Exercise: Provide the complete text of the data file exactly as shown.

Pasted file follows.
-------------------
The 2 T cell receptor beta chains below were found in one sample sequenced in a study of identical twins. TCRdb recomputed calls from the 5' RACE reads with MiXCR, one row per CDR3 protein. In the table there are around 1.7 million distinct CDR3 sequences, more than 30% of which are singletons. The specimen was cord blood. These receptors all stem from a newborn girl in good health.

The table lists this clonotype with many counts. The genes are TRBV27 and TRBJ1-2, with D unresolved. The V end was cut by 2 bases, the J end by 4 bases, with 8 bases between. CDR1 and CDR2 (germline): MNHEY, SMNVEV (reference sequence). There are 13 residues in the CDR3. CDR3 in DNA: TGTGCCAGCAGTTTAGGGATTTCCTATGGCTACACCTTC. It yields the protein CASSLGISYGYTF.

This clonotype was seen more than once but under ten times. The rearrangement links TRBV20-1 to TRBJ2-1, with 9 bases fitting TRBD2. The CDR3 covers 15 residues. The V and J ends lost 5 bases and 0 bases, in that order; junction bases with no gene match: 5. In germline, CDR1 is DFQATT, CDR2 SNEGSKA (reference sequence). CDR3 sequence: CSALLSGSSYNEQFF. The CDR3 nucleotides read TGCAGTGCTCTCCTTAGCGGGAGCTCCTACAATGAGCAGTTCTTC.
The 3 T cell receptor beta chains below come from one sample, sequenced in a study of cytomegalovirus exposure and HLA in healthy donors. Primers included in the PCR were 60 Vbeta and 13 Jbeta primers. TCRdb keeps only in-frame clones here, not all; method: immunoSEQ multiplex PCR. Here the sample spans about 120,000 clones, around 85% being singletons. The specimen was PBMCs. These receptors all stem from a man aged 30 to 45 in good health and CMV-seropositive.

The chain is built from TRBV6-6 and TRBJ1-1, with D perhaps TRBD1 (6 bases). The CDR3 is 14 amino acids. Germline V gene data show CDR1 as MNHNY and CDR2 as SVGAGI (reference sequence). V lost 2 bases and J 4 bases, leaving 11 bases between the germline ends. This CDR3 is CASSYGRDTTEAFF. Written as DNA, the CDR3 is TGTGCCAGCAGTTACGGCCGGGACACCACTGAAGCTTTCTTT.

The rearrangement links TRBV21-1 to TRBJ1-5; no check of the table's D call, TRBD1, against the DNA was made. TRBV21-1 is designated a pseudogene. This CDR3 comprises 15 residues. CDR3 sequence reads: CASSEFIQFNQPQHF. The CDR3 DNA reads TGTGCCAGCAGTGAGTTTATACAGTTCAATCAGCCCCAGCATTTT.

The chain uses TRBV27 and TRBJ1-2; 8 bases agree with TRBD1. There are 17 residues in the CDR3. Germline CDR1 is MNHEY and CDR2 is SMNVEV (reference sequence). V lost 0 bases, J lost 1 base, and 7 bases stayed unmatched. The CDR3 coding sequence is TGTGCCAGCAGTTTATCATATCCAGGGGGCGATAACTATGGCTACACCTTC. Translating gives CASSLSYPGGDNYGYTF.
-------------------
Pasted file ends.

The 2 T cell receptor beta chains below were found in one sample sequenced in a study of identical twins. TCRdb recomputed calls from the 5' RACE reads with MiXCR, one row per CDR3 protein. In the table there are around 1.7 million distinct CDR3 sequences, more than 30% of which are singletons. The specimen was cord blood. These receptors all stem from a newborn girl in good health.

The table lists this clonotype with many counts. The genes are TRBV27 and TRBJ1-2, with D unresolved. The V end was cut by 2 bases, the J end by 4 bases, with 8 bases between. CDR1 and CDR2 (germline): MNHEY, SMNVEV (reference sequence). There are 13 residues in the CDR3. CDR3 in DNA: TGTGCCAGCAGTTTAGGGATTTCCTATGGCTACACCTTC. It yields the protein CASSLGISYGYTF.

This clonotype was seen more than once but under ten times. The rearrangement links TRBV20-1 to TRBJ2-1, with 9 bases fitting TRBD2. The CDR3 covers 15 residues. The V and J ends lost 5 bases and 0 bases, in that order; junction bases with no gene match: 5. In germline, CDR1 is DFQATT, CDR2 SNEGSKA (reference sequence). CDR3 sequence: CSALLSGSSYNEQFF. The CDR3 nucleotides read TGCAGTGCTCTCCTTAGCGGGAGCTCCTACAATGAGCAGTTCTTC.
The 3 T cell receptor beta chains below come from one sample, sequenced in a study of cytomegalovirus exposure and HLA in healthy donors. Primers included in the PCR were 60 Vbeta and 13 Jbeta primers. TCRdb keeps only in-frame clones here, not all; method: immunoSEQ multiplex PCR. Here the sample spans about 120,000 clones, around 85% being singletons. The specimen was PBMCs. These receptors all stem from a man aged 30 to 45 in good health and CMV-seropositive.

The chain is built from TRBV6-6 and TRBJ1-1, with D perhaps TRBD1 (6 bases). The CDR3 is 14 amino acids. Germline V gene data show CDR1 as MNHNY and CDR2 as SVGAGI (reference sequence). V lost 2 bases and J 4 bases, leaving 11 bases between the germline ends. This CDR3 is CASSYGRDTTEAFF. Written as DNA, the CDR3 is TGTGCCAGCAGTTACGGCCGGGACACCACTGAAGCTTTCTTT.

The rearrangement links TRBV21-1 to TRBJ1-5; no check of the table's D call, TRBD1, against the DNA was made. TRBV21-1 is designated a pseudogene. This CDR3 comprises 15 residues. CDR3 sequence reads: CASSEFIQFNQPQHF. The CDR3 DNA reads TGTGCCAGCAGTGAGTTTATACAGTTCAATCAGCCCCAGCATTTT.

The chain uses TRBV27 and TRBJ1-2; 8 bases agree with TRBD1. There are 17 residues in the CDR3. Germline CDR1 is MNHEY and CDR2 is SMNVEV (reference sequence). V lost 0 bases, J lost 1 base, and 7 bases stayed unmatched. The CDR3 coding sequence is TGTGCCAGCAGTTTATCATATCCAGGGGGCGATAACTATGGCTACACCTTC. Translating gives CASSLSYPGGDNYGYTF.